China typhoon: Chan-hom hits coast of Zhejiang province

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Media caption,

Typhoon Chan-hom has brought flooding and high winds to the eastern coast of China

Powerful typhoon Chan-hom has made landfall along the coast of China's eastern Zhejiang province.

Almost one million people have been evacuated from coastal areas in anticipation of a typhoon carrying wind speeds of 173km/h (107mph). Some 100mm of rain has fallen since Friday.

Chan-hom is now heading north past the city of Shanghai.

The typhoon hit Taiwan and Japan earlier in the week, uprooting trees and injuring several people.

Flights cancelled

Chan-hom first hit Zhejiang province on an island near the city of Ningbo at around 16:40 (08:40 GMT), the National Meteorological Center said.

No deaths or injuries were reported in the region by Saturday evening, state news agency Xinhua said.

One village, Laiao, received more than 400mm (16in) of rain, it said.

The BBC's John Sudworth in Shanghai says more than 400 flights have been cancelled there along with a number of public events, and the government has told people they should stay at home.

Image source, Xinhua
Image caption,
Flooded street in Xiangshan county in Zhejiang province
Image source, AFP
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Huge waves were crashing into the coast of Zhejiang province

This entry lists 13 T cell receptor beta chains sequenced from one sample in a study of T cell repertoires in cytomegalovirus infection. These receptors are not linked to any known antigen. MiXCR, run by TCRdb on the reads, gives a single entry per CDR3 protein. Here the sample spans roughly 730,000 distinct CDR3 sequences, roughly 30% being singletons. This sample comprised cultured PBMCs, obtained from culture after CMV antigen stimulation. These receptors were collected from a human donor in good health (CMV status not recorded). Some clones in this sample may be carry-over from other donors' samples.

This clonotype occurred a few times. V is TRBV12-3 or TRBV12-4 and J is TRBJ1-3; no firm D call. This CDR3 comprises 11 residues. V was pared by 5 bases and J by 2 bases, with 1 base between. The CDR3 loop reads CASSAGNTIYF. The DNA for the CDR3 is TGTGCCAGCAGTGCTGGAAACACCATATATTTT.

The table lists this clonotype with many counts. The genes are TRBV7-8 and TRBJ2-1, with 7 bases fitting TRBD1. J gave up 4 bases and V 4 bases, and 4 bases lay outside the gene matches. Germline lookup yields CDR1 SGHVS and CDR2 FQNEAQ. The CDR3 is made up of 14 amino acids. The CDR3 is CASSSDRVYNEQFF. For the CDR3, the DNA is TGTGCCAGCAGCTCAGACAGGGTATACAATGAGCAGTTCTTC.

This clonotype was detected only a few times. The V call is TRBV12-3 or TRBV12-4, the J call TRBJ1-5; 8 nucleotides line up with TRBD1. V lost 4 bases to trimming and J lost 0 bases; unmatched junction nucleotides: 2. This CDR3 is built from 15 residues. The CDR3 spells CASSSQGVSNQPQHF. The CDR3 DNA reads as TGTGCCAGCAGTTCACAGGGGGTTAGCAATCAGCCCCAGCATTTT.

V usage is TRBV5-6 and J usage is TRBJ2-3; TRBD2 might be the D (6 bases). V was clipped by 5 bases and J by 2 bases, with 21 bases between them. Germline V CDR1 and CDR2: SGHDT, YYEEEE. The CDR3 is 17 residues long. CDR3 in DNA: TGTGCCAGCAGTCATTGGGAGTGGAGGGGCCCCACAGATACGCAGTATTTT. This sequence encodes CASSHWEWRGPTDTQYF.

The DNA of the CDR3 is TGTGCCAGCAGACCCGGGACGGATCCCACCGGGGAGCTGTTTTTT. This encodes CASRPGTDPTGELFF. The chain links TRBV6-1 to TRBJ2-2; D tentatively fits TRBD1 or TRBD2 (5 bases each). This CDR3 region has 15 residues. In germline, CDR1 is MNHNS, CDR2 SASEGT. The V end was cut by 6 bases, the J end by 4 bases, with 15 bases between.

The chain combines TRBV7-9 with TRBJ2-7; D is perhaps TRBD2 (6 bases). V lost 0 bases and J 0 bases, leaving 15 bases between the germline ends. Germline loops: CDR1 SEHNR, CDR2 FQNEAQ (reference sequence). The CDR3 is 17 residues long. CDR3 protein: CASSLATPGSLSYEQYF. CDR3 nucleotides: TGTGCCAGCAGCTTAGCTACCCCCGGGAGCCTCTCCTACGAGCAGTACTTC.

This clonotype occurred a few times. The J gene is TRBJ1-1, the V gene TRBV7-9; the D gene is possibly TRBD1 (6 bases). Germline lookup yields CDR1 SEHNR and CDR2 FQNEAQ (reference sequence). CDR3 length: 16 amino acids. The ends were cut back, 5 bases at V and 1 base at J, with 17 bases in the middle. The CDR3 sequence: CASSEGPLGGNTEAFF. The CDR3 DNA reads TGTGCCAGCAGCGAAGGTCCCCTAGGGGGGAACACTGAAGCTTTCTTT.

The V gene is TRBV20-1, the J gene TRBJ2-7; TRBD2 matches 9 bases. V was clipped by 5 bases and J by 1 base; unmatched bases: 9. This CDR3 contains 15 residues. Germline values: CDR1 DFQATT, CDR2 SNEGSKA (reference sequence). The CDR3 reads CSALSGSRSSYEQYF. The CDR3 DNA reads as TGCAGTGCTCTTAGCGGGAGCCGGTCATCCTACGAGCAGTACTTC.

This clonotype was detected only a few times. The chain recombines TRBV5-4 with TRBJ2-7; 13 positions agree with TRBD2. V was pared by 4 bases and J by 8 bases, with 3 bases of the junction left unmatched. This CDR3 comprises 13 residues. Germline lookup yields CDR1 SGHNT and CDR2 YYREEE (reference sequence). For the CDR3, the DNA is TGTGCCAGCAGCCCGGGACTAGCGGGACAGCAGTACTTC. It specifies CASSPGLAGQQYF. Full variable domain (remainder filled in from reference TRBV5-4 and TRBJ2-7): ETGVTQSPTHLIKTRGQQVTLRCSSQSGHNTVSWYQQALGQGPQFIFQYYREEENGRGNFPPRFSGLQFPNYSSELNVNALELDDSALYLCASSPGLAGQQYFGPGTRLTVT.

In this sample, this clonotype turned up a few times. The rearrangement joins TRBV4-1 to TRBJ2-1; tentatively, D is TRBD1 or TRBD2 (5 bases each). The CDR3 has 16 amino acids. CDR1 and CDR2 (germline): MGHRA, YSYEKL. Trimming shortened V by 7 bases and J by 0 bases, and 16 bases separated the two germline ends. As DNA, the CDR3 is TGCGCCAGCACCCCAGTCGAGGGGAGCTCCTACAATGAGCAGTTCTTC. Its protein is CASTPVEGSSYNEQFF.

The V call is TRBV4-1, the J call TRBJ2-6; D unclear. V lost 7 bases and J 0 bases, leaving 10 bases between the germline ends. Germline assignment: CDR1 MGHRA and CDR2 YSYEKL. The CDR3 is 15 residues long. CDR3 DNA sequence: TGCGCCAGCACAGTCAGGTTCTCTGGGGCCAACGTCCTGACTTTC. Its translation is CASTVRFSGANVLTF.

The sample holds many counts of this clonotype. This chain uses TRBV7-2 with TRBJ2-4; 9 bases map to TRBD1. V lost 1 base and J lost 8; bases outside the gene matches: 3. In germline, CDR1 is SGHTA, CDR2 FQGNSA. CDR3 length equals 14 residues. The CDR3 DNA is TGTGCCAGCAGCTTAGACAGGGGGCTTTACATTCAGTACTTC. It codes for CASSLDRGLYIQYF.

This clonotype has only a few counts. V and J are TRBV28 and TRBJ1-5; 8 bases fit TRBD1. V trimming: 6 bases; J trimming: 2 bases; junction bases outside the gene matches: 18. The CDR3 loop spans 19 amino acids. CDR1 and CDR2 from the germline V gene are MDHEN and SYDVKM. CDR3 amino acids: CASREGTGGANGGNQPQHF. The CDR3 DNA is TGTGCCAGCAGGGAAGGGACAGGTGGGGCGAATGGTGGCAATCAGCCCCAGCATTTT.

Image source, AFP
Image caption,
Dykes have been strengthened in Zhejiang
Image source, Reuters
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Shanghai was feeling the strength of the winds even before Chan-hom made landfall

Dozens of flights were also cancelled in Zhoushan, Hangzhou, Ningbo and Wenzhou.

Zhejiang province has called its entire fishing fleet back to port.

Some 100 train services were also cancelled.

Peter Abram, who is in Ningbo, told the BBC: "The supermarkets got cleaned out yesterday morning. I just tried to take a walk, but got blown back inside.

Media caption,

Chan hom update

"The only people out in the thick of it are emergency services... All us Westerners here in Ningbo seem to be safely battened down in our apartments, candles at the ready."

Philippa Osborne, who is in Shanghai, said: "From where I live in the middle of Shanghai, people have certainly heeded the warning to stay home. There are virtually no pedestrians out on the street, and the road traffic volume has been greatly reduced."

Chinese television showed footage of coastal regions being battered by torrential rain as the typhoon neared.

Images from the region also showed flooded farmland.

Our correspondent says China is well used to dealing with such storms, although this is possibly the strongest July typhoon to hit Zhejiang since 1949.

The highest red-alert warning remains in force, despite the storm being downgraded in category from super to strong.